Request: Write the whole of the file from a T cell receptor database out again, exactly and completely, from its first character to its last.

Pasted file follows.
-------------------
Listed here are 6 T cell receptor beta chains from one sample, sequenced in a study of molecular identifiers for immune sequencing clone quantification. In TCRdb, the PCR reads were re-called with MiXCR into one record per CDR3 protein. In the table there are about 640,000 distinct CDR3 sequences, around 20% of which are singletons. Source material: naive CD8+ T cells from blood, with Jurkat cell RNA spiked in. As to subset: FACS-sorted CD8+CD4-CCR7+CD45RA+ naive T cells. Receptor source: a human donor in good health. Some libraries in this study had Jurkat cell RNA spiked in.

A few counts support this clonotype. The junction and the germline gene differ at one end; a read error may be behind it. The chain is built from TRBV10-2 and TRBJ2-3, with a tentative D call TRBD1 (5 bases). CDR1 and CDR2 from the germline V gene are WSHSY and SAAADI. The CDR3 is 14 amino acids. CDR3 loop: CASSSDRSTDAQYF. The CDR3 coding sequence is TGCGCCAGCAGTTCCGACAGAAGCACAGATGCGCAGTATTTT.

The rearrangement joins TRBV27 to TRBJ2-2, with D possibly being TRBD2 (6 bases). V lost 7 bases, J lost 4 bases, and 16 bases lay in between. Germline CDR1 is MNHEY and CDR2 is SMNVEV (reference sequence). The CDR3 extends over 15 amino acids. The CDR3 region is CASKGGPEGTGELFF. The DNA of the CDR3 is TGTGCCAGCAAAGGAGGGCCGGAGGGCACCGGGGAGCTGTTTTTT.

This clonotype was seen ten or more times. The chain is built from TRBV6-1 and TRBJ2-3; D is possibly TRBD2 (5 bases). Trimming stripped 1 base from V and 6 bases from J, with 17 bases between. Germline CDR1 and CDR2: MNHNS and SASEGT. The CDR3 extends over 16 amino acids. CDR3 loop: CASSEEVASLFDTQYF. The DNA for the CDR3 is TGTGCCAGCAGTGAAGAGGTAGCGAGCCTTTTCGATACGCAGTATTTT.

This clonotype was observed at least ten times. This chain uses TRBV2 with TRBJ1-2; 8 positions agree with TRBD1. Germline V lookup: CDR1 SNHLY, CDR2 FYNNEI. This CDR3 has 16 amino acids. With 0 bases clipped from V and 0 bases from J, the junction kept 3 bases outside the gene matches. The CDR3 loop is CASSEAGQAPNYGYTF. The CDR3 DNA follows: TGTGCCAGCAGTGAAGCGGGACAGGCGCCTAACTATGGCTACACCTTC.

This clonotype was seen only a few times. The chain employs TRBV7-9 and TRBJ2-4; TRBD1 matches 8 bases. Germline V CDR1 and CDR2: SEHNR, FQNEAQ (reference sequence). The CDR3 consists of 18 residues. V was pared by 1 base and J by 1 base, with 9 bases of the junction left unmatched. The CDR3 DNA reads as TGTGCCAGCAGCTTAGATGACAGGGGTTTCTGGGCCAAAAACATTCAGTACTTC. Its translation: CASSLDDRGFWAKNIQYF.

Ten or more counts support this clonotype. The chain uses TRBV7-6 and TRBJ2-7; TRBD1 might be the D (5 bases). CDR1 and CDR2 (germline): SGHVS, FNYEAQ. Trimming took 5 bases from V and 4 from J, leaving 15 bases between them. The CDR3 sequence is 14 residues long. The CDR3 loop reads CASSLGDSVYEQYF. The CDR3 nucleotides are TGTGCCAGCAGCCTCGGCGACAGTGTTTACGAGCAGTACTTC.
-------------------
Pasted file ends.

Listed here are 6 T cell receptor beta chains from one sample, sequenced in a study of molecular identifiers for immune sequencing clone quantification. In TCRdb, the PCR reads were re-called with MiXCR into one record per CDR3 protein. In the table there are about 640,000 distinct CDR3 sequences, around 20% of which are singletons. Source material: naive CD8+ T cells from blood, with Jurkat cell RNA spiked in. As to subset: FACS-sorted CD8+CD4-CCR7+CD45RA+ naive T cells. Receptor source: a human donor in good health. Some libraries in this study had Jurkat cell RNA spiked in.

A few counts support this clonotype. The junction and the germline gene differ at one end; a read error may be behind it. The chain is built from TRBV10-2 and TRBJ2-3, with a tentative D call TRBD1 (5 bases). CDR1 and CDR2 from the germline V gene are WSHSY and SAAADI. The CDR3 is 14 amino acids. CDR3 loop: CASSSDRSTDAQYF. The CDR3 coding sequence is TGCGCCAGCAGTTCCGACAGAAGCACAGATGCGCAGTATTTT.

The rearrangement joins TRBV27 to TRBJ2-2, with D possibly being TRBD2 (6 bases). V lost 7 bases, J lost 4 bases, and 16 bases lay in between. Germline CDR1 is MNHEY and CDR2 is SMNVEV (reference sequence). The CDR3 extends over 15 amino acids. The CDR3 region is CASKGGPEGTGELFF. The DNA of the CDR3 is TGTGCCAGCAAAGGAGGGCCGGAGGGCACCGGGGAGCTGTTTTTT.

This clonotype was seen ten or more times. The chain is built from TRBV6-1 and TRBJ2-3; D is possibly TRBD2 (5 bases). Trimming stripped 1 base from V and 6 bases from J, with 17 bases between. Germline CDR1 and CDR2: MNHNS and SASEGT. The CDR3 extends over 16 amino acids. CDR3 loop: CASSEEVASLFDTQYF. The DNA for the CDR3 is TGTGCCAGCAGTGAAGAGGTAGCGAGCCTTTTCGATACGCAGTATTTT.

This clonotype was observed at least ten times. This chain uses TRBV2 with TRBJ1-2; 8 positions agree with TRBD1. Germline V lookup: CDR1 SNHLY, CDR2 FYNNEI. This CDR3 has 16 amino acids. With 0 bases clipped from V and 0 bases from J, the junction kept 3 bases outside the gene matches. The CDR3 loop is CASSEAGQAPNYGYTF. The CDR3 DNA follows: TGTGCCAGCAGTGAAGCGGGACAGGCGCCTAACTATGGCTACACCTTC.

This clonotype was seen only a few times. The chain employs TRBV7-9 and TRBJ2-4; TRBD1 matches 8 bases. Germline V CDR1 and CDR2: SEHNR, FQNEAQ (reference sequence). The CDR3 consists of 18 residues. V was pared by 1 base and J by 1 base, with 9 bases of the junction left unmatched. The CDR3 DNA reads as TGTGCCAGCAGCTTAGATGACAGGGGTTTCTGGGCCAAAAACATTCAGTACTTC. Its translation: CASSLDDRGFWAKNIQYF.

Ten or more counts support this clonotype. The chain uses TRBV7-6 and TRBJ2-7; TRBD1 might be the D (5 bases). CDR1 and CDR2 (germline): SGHVS, FNYEAQ. Trimming took 5 bases from V and 4 from J, leaving 15 bases between them. The CDR3 sequence is 14 residues long. The CDR3 loop reads CASSLGDSVYEQYF. The CDR3 nucleotides are TGTGCCAGCAGCCTCGGCGACAGTGTTTACGAGCAGTACTTC.